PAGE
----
The last thing to keep in mind is that you should dream! Dreams can help you identify both short-term and long-term goals if you’re having a hard time with that. If you’ve already identified a long-term goal, compare it to your dreams: How different are they? Are they compatible?
I’ve Thought About My Goals. Now What?
Going through all this goal stuff is going to create some feelings itself. It’s perfectly normal if your emotional response is “Now I’m depressed,” “I’m going to forget this happened for a bit,” “I have been totally enlightened,” “I’ve discovered my dreams and got side-tracked daydreaming about being a flying trapeze artist,” or even just “That was whatever.” Any and all of these feelings are understandable, and they can all help with your goals. Sort through your feelings to figure out what worked and what didn’t, what was difficult, what was helpful, whether you were able to identify realistic strengths, and whether your weaknesses are getting in the way.
It’s rare that anyone gets anything exactly right on the first try. So the next step is to tweak your goals: Make them more reasonable, make them more objective, make them more action-oriented, narrow things down to the first three action steps so you know where you’re headed, and make a timeline you can hold yourself to.
How Do My Goals Fit in the Grand Scheme of My Life?
Goals are great. But they’re not everything. Some people treat their goals like their entire life plan, but goals should only be part of your life plan. They should be stakes you build around. So once you have your goals and your plan and your timeline, you’re ready to move on to making a life plan. This is not a “Where do you see yourself in five or ten years” thing. If you lay out exactly how you want your life to go, with every single milestone and stage mapped out, you’re going to be disappointed and could end up feeling like you’ve failed if you go off course. All life plans should be short, dynamic, and adaptable, because that’s what life requires. Life rarely goes according to plan without hiccups or curveballs. Rather than try to make your plan immune to those unexpected curves, make a plan that can grow with you.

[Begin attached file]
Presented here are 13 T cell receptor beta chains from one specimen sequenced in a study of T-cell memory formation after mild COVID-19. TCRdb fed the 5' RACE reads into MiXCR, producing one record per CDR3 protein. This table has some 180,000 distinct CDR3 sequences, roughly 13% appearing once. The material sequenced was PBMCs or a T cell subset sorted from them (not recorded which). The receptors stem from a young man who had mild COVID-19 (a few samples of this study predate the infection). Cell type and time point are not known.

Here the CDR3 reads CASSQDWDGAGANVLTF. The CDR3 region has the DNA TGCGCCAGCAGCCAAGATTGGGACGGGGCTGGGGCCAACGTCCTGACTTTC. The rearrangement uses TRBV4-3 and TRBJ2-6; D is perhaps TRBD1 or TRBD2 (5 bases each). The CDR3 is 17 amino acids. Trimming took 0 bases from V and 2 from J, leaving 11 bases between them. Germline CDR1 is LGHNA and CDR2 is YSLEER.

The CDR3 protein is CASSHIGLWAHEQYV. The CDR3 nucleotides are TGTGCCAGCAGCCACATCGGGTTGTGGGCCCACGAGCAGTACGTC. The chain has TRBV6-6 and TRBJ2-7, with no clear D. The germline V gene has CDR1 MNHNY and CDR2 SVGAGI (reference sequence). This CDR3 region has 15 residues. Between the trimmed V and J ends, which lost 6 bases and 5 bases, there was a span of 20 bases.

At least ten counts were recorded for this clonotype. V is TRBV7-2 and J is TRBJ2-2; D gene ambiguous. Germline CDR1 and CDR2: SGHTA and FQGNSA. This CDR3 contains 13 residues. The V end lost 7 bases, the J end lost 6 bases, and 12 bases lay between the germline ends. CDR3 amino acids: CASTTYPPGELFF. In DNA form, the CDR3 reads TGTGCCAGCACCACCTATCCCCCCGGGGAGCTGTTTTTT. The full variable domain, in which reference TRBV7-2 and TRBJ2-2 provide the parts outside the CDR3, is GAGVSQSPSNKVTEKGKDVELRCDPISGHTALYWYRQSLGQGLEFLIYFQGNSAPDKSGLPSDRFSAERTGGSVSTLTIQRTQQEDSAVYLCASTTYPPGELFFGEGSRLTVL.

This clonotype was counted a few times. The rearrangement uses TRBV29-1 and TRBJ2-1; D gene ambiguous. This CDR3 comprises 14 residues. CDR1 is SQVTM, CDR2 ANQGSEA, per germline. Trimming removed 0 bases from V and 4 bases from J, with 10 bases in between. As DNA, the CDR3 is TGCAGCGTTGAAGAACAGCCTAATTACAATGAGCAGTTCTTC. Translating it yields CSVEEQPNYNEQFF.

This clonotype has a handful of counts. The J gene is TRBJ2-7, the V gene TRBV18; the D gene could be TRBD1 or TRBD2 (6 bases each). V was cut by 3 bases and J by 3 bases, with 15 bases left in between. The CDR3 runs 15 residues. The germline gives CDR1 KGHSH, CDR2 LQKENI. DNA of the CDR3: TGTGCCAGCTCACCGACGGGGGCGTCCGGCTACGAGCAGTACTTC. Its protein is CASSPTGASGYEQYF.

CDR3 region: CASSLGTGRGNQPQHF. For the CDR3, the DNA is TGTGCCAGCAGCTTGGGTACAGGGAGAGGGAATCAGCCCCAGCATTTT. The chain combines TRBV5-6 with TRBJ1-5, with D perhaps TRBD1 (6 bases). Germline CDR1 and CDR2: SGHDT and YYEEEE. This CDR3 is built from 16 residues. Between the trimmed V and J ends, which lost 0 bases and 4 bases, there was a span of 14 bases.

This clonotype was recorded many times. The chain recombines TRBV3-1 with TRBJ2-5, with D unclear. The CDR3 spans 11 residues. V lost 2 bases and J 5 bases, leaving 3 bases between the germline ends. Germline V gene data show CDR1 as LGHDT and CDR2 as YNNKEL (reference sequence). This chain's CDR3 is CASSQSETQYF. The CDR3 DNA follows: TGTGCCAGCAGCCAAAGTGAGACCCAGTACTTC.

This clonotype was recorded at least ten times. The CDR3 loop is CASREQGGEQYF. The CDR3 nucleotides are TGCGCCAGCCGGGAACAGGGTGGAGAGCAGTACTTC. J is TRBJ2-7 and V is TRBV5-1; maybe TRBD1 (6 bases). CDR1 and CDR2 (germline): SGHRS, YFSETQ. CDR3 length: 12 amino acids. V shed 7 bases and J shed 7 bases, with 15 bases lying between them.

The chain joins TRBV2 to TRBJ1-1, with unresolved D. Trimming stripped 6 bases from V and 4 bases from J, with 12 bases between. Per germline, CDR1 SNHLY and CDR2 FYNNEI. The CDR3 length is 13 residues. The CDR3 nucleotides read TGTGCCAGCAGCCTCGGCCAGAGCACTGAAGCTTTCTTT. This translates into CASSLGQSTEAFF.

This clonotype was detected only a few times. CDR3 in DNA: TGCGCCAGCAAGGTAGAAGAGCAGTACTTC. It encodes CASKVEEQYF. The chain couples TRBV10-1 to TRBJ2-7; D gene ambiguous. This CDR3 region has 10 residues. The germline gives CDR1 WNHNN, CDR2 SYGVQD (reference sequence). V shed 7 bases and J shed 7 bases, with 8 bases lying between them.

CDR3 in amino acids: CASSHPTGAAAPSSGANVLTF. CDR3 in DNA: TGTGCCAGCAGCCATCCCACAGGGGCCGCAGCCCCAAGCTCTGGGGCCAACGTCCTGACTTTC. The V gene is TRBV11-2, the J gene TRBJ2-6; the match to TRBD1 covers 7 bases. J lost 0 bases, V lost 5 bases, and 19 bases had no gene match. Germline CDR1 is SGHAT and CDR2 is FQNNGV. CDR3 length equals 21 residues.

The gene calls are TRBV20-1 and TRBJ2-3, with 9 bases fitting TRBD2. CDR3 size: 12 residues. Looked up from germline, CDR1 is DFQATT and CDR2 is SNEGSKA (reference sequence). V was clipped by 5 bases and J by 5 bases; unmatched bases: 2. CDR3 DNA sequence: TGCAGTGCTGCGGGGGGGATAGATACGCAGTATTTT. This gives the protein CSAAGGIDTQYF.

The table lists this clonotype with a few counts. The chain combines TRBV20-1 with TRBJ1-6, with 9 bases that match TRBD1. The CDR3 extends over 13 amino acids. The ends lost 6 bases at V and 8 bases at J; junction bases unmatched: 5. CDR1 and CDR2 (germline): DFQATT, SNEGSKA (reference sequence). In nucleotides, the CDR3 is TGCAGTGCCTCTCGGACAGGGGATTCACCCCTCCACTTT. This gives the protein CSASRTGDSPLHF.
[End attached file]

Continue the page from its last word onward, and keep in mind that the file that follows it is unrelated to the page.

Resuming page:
Just how short should a life plan be? There’s no real rule. It could be a monthly plan, a weekly plan, or even a daily plan. The key is to make it useful. Make it as simple or complex as you need, as arching or segmented as you need, in a form that you can keep with you. Everyone’s needs are going to be different, but for example, here’s what works for me:
- A daily calendar with my schedule and appointments.
- A daily to-do list with daily action items.
- A weekly planner with due dates of short-term goals.
- A monthly planner to organize short-term goals.
- A yearly planner for important dates.
- Long-term goals listed in front for reminders, focus, and encouragement.
Talk to someone about your goals, your life plan, and what you’re feeling. Then, once you’ve tried all this for a little while, look back over the whole experience and ask yourself some questions. How has it gone? What works for you? What ideas have you come across that you could bring into your life? What are you worried about? Do you need help? Who around you can help you? Meet up with the person you initially talked to and update them on how things are going; what are their thoughts and suggestions?
My Life Will Never Be the Same. How Should I Think about That?
It’s perfectly okay to mourn the life you don’t have anymore. But as with all things, there is a time when you need to start thinking about the future. That doesn’t mean you need to suddenly stop being sad, or hurt, or worried. It just means that you need to learn how to carry the pain so it doesn’t weigh you down. Maybe you’ll look back at what happened and see that it was a good thing in the long run. Maybe it will always it a painful memory. Either way, it’s important that you don’t simply try to ignore what happened so things go on unhealthily. You may need to readjust your life to adapt to what happened. Maybe you need to readjust yourself. But don’t let what happened make you think any less of yourself. Even if the crisis happened a while ago and you’re just now starting to deal with it and move on. Bad things happen to everyone, everywhere. And things will be better again.Back to all blogs